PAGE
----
In this con­text, the Cen­tral Asian re­publics are al­ready hedg­ing against Putin’s ir­re­den­tist am­bi­tions, by pur­su­ing closer ties with the EU and China. The ques­tion re­mains whether diver­gent vi­sions for eco­nomic co­op­er­a­tion in Cen­tral Asia al­low for a long-term sym­bio­sis be­tween the Krem­lin­spon­sored EEU and China’s Silk Road Eco­nomic Belt strat­egy, which would ex­pand trade and in­vest­ment into Rus­sia’s “near abroad.”

With China’s grow­ing in­flu­ence in the post-Soviet space en­abling the Cen­tral Asian re­publics to em­brace a so-called “multi-vec­tor” for­eign pol­icy, a shift in the bal­ance of power will ben­e­fit Rus­sia’s for­mer client-states by in­creas­ing their lever­age for ne­go­ti­a­tion within the newly es­tab­lished en­tity. The EEU would thus have a chance to de­velop be­yond a Rus­sian neoSoviet in­te­gra­tion scheme and be­come a uni­fied and dy­namic eco­nomic area.

This would rep­re­sent an im­por­tant op­por­tu­nity for the EU, which has a strong in­ter­est in a rein­te­grated Rus­sia and a po­lit­i­cally sta­bilised Cen­tral Asia. As Rus­sia’s Am­bas­sador to the EU Vladimir Chizhov re­cently stated, on­go­ing sanc­tions need not pre­vent the EU and the EEU from main­tain­ing of­fi­cial con­tact. Such an ap­proach could ad­vance Europe’s ef­forts to im­prove its en­ergy se­cu­rity and con­trib­ute to a more sta­ble geopo­lit­i­cal en­vi­ron­ment, with­out un­der­min­ing progress to­ward other in­ter­re­gional co­op­er­a­tion agree­ments, such as the Transat­lantic Trade and In­vest­ment Part­ner­ship with the US.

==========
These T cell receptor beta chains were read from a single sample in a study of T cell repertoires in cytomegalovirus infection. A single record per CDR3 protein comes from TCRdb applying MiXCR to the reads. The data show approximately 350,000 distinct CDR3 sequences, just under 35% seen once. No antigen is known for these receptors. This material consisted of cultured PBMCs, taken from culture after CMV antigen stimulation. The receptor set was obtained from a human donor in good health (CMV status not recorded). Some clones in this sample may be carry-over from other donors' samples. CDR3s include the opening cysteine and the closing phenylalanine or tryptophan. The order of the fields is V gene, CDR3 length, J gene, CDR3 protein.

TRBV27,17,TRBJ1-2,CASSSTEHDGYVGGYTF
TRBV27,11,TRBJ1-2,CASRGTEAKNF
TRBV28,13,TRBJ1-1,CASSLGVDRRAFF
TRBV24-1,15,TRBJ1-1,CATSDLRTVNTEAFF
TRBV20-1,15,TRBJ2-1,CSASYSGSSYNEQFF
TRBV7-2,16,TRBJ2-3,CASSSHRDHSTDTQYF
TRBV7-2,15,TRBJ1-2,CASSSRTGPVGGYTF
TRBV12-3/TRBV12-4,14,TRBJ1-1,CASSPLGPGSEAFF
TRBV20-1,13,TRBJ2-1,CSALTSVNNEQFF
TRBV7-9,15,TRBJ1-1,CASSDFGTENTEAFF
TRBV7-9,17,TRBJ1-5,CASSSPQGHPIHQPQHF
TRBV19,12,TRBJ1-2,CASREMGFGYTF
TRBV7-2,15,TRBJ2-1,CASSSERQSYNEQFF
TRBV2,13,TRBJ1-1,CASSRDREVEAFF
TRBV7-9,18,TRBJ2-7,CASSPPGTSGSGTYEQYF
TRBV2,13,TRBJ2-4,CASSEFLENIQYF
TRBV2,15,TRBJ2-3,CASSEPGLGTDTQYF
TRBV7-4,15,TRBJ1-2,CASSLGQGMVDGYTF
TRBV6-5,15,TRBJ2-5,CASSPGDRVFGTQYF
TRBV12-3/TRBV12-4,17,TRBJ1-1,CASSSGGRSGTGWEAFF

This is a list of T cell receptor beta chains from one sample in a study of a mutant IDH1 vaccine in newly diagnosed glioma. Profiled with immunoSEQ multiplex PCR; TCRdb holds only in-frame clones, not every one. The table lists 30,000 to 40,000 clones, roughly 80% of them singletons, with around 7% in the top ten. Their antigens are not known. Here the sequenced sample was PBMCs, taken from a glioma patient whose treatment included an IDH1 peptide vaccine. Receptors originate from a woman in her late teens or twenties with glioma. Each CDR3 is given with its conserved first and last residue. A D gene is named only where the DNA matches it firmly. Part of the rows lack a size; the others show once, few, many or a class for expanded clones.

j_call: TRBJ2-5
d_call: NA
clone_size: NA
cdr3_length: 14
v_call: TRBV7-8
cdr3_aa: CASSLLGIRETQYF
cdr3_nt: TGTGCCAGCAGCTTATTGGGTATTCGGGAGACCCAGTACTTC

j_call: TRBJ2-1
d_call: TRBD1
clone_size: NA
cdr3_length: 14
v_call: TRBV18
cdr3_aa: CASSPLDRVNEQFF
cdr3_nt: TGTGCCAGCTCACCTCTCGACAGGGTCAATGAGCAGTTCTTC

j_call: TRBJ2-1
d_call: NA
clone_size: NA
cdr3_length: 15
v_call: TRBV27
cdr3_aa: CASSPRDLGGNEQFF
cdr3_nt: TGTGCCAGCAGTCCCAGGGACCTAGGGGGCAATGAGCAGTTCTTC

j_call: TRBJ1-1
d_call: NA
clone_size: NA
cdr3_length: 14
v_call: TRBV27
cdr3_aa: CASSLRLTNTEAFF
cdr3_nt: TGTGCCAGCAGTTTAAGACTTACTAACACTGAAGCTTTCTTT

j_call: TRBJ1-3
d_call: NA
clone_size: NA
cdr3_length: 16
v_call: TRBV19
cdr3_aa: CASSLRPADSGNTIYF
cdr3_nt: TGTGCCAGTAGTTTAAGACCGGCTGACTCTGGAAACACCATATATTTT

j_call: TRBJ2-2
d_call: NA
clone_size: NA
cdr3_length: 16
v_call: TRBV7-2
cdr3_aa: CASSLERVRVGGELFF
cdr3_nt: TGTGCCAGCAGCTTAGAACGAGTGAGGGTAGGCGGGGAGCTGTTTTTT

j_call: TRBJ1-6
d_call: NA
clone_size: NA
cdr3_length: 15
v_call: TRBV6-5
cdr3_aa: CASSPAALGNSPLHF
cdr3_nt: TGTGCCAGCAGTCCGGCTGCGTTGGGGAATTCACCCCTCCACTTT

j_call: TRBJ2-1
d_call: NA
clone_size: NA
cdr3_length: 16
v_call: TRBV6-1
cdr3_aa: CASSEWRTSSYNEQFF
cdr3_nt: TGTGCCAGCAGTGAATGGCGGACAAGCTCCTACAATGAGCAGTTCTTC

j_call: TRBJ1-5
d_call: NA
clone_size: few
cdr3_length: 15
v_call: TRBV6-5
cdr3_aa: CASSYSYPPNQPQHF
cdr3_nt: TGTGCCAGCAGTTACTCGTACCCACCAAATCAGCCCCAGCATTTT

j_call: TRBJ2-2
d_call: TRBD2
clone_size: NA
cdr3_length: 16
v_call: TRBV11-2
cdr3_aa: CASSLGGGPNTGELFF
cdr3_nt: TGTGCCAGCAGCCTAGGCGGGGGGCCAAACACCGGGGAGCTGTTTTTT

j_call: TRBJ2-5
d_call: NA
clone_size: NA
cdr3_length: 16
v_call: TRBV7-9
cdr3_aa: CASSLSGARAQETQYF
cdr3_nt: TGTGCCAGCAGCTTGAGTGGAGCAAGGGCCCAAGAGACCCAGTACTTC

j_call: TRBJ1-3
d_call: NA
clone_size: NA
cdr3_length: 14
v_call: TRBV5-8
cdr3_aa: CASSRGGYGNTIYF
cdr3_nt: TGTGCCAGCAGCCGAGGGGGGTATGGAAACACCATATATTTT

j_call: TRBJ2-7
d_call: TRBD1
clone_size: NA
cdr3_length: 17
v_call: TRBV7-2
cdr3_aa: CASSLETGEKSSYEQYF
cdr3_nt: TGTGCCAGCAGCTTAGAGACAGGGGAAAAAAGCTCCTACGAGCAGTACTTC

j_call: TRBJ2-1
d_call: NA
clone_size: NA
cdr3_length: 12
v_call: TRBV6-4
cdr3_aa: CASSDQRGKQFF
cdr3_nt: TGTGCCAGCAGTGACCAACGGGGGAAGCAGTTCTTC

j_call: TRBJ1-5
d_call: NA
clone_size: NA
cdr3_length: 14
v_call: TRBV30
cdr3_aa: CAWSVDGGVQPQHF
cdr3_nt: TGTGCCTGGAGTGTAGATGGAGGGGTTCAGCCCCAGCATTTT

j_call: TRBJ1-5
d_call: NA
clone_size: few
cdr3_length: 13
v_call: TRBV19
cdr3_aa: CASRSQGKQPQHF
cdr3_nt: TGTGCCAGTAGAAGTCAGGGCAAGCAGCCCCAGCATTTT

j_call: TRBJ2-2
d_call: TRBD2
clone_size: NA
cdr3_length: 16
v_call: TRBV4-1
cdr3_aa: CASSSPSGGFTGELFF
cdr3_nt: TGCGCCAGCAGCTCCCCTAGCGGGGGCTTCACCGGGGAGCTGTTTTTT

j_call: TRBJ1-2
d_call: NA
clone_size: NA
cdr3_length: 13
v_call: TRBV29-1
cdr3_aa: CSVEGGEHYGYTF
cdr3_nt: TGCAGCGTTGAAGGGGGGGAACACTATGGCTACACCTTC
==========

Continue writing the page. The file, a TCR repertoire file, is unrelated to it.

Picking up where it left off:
By build­ing on ex­ist­ing in­ter­de­pen­den­cies, Euro­pean lead­ers could help to lay the foun­da­tions for a shared legal and in­sti­tu­tional frame­work that im­proves en­ergy-sup­ply ad­min­is­tra­tion and ex­pands op­por­tu­ni­ties for eco­nomic ex­change among EU and EEU mem­bers. For EU lead­ers, the time has come to think ahead.